Have you ever thought about buying two or more properties in one complex?
With ownership of property being one of the most prominent investment methods, it can be appealing to buy multiple properties to invest in. Maybe you have thought about buying two or more properties in the same unit complex. Be careful about buying multiple properties as you may be caught in having to pay increased transfer duty, known as aggregate transfer duty.
What is Aggregate Transfer Duty?
With all purchases of residential property, transfer duty is payable to the Queensland Revenue Office unless an exemption applies. Aggregate Transfer Duty arises when there is a purchase of more than one property and the purchases can be linked in a way that it should be taxed as one agreement to purchase the properties. This is most common when the same buyer is involved in purchasing multiple properties.
Purchasing more than one property will not automatically give rise to aggregate transfer duty, as the essential factor of aggregation is if the purchases are linked in some way.
The Queensland Duties Act 2001 sets out relevant factors in determining whether multiple purchases are linked, which includes:
- whether the buyer and seller are the same in each contract, or are related;
- if the purchase of multiple properties are put into 1 contract;
- whether each property has their own contract, but at least one contract is conditional upon settlement of one of the other contracts;
- the dates that the contracts were entered into (the contracts can be signed months apart but still be considered 1 arrangement if they contain similar features);
- whether the seller used the multiple properties together or dependent on each other;
- whether the buyer will use the multiple properties together or dependent on each other (a common example would be where the purchaser purchases multiple neighbouring properties for the purpose of redevelopment).
In short, if the contracts have a similar feature such as:
- same parties;
- neighbouring location – especially in a unit complex; or
- an intention to use the properties for a common purpose,
then the transactions will be considered one arrangement and will be aggregated.
The Disadvantage of Aggregate Transfer Duty?
Do not be fooled into thinking that it is a benefit to make purchases that would result in aggregate transfer duty. You may initially think that by aggregating the contract purchase prices together you would pay less transfer duty, but it is actually the opposite.
Transfer duty increases on a progressive scale, and this means:
the higher the consideration amount, the more you pay in transfer duty.
Therefore, aggregating purchases will result in paying an increased amount of transfer duty rather than the lower values payable on each separate transaction.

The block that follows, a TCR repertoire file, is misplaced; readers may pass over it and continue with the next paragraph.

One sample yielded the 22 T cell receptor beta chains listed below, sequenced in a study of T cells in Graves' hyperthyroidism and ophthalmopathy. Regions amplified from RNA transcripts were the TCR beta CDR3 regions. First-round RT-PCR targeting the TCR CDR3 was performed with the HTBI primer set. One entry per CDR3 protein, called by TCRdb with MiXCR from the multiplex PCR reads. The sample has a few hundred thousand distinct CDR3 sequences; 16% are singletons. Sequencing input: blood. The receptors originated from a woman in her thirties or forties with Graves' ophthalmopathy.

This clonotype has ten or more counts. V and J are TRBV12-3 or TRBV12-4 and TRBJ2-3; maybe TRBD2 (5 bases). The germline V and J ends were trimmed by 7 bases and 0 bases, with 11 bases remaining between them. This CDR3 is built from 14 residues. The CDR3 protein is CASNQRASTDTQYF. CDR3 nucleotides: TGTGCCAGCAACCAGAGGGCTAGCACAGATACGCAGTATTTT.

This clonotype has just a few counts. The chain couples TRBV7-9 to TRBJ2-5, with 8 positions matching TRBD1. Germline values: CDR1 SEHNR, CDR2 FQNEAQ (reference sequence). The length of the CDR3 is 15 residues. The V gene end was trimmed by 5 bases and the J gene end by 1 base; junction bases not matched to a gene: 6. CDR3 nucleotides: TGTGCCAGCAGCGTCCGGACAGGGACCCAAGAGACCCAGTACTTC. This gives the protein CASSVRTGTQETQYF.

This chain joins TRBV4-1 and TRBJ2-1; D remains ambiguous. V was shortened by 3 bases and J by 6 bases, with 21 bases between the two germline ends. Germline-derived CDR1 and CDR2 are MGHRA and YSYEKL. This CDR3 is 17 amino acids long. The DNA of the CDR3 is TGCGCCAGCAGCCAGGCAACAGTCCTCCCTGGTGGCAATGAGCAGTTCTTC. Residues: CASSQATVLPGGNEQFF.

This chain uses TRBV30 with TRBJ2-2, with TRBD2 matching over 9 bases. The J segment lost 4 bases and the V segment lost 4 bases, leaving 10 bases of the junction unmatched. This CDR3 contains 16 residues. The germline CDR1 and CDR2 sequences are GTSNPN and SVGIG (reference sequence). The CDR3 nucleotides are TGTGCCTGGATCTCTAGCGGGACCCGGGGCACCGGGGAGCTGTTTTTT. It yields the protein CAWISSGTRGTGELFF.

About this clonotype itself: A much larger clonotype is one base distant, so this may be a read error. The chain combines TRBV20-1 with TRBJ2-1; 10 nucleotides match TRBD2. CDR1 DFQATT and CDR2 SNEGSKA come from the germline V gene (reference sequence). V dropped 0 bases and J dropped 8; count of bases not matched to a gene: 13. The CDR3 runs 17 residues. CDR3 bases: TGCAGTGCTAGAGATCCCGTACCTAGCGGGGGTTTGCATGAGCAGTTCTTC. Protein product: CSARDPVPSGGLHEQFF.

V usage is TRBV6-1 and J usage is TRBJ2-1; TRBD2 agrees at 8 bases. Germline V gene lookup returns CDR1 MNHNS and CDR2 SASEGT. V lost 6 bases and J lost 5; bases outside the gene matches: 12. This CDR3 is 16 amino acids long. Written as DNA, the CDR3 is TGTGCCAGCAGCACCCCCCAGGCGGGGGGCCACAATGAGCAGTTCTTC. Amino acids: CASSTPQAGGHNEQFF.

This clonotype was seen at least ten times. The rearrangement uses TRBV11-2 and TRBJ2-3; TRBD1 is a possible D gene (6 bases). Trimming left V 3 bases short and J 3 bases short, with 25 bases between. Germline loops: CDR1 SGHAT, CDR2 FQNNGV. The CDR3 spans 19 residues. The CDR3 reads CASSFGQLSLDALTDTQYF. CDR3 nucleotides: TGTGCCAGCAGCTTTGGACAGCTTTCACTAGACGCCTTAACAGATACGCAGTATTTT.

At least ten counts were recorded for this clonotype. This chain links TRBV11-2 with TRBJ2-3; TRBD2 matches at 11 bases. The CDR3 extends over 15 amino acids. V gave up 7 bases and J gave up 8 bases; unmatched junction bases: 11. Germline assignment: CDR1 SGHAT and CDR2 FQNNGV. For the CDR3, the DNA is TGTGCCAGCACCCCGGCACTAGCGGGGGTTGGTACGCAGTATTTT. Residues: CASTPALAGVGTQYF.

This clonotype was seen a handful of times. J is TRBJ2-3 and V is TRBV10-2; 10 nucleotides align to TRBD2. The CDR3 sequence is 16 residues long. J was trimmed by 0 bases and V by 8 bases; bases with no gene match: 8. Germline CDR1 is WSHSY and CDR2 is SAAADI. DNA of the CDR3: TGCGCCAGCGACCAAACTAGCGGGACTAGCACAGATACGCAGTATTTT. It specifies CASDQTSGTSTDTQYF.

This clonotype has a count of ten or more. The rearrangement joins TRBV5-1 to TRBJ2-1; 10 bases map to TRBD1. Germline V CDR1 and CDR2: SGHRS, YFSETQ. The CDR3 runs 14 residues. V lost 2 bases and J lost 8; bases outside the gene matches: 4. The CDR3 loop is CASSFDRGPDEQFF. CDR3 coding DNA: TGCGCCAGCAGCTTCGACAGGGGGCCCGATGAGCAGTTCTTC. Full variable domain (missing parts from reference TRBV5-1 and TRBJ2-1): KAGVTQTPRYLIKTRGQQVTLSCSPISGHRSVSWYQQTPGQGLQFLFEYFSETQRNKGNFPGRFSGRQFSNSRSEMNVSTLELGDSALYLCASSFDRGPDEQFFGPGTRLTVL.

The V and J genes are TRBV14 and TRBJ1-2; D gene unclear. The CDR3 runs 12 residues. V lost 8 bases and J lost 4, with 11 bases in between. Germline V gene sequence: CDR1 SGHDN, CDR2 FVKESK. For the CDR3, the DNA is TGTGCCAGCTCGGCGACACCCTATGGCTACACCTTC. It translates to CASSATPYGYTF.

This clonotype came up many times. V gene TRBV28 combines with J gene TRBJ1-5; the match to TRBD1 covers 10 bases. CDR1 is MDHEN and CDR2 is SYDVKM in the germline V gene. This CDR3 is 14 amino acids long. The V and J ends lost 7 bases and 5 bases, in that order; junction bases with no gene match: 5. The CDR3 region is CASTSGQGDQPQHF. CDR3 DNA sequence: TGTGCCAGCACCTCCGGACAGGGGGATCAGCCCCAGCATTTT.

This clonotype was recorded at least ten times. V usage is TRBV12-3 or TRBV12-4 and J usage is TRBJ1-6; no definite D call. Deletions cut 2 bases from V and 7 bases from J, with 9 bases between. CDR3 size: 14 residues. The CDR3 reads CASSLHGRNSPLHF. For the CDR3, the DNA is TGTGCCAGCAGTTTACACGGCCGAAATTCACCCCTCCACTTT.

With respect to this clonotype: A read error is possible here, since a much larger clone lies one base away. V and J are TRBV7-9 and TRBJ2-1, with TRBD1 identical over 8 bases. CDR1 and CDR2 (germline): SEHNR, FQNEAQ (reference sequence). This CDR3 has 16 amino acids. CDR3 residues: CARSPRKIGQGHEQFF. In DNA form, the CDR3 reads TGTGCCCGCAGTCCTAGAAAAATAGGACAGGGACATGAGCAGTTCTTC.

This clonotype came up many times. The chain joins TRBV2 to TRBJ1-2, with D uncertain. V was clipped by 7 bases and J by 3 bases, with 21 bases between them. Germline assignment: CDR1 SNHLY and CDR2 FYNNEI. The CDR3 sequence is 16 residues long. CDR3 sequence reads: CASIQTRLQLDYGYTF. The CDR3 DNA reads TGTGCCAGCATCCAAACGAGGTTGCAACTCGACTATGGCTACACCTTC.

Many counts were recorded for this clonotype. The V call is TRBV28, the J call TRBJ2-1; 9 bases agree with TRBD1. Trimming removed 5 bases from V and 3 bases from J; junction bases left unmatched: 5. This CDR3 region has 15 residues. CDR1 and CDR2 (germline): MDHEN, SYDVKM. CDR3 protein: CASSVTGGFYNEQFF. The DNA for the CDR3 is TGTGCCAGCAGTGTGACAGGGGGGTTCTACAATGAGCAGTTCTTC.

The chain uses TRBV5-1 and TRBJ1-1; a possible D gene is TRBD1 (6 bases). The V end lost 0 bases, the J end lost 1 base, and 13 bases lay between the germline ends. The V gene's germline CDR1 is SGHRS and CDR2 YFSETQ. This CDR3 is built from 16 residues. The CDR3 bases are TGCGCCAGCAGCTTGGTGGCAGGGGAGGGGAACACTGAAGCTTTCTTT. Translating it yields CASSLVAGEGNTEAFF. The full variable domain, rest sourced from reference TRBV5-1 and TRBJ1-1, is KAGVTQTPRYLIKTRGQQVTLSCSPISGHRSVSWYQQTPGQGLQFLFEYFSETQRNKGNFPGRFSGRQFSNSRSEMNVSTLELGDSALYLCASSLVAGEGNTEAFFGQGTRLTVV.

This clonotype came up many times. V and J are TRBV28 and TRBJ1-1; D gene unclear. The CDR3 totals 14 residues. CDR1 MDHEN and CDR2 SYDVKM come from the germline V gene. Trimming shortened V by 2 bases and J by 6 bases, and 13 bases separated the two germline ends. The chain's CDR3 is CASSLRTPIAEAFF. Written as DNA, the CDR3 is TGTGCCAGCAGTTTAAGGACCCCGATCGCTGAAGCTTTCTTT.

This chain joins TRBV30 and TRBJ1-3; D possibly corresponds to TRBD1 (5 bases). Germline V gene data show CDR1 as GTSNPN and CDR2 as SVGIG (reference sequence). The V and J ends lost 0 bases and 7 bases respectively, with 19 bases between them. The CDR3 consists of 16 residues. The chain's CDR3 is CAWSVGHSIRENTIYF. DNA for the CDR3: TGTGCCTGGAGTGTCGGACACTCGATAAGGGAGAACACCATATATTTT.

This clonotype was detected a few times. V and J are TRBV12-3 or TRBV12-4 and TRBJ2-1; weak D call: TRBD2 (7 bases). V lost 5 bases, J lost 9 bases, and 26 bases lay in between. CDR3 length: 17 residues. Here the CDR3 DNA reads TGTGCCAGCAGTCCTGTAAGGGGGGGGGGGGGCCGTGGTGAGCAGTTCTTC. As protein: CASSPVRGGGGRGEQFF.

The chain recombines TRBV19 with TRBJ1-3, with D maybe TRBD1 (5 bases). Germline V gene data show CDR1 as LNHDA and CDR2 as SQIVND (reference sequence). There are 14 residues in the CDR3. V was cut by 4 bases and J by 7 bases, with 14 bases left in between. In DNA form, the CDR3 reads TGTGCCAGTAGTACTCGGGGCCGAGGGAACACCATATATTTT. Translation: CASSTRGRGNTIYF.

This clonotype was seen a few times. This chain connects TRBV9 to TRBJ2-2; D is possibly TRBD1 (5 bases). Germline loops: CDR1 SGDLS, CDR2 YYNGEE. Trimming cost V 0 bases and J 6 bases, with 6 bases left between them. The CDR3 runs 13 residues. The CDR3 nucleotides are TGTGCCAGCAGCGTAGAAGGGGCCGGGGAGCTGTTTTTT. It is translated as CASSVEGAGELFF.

Failing to pay transfer duty on the aggregated amount will cause serious consequences:
1. having to pay the recoverable amount on unpaid transfer duty
2. having to pay the penalty interest.
If you are looking to purchase more than 1 property, always consult with a lawyer to confirm whether the transactions may be aggregated, or risk paying penalty interest.
The key takeaway for buyer’s is if you are looking to purchase more than 1 property, be careful of what you are purchasing. It is not necessary for the purchases to occur at the same time, but if the purchases share a common feature, it is most likely the transactions will be aggregated for tax purposes. If transfer duty is aggregated you will be required to pay a higher amount to the Queensland Revenue Office.
If you have any questions or require assistance with transfer duty or a conveyancing matter in Queensland, please contact the property team at My Property Protect for more information.
Kayleigh Swift, Associate
Chloe Skubis, Graduate Law Clerk
About the authors
Kayleigh Swift is an associate in our Commercial and Property team who assists with Employment Law matters. With a high level of experience in commercial and retail leasing, voluntary and involuntary purchase and sale acquisitions, property development and employee relations, Kayleigh provides practical advice to ensure smooth business transactions.
Chloe Skubis is a Graduate Law Clerk in our Property team who assists with various conveyancing transactions. Chloe is very experienced in residential conveyancing and is a problem solver. She always provides efficient service to all her clients.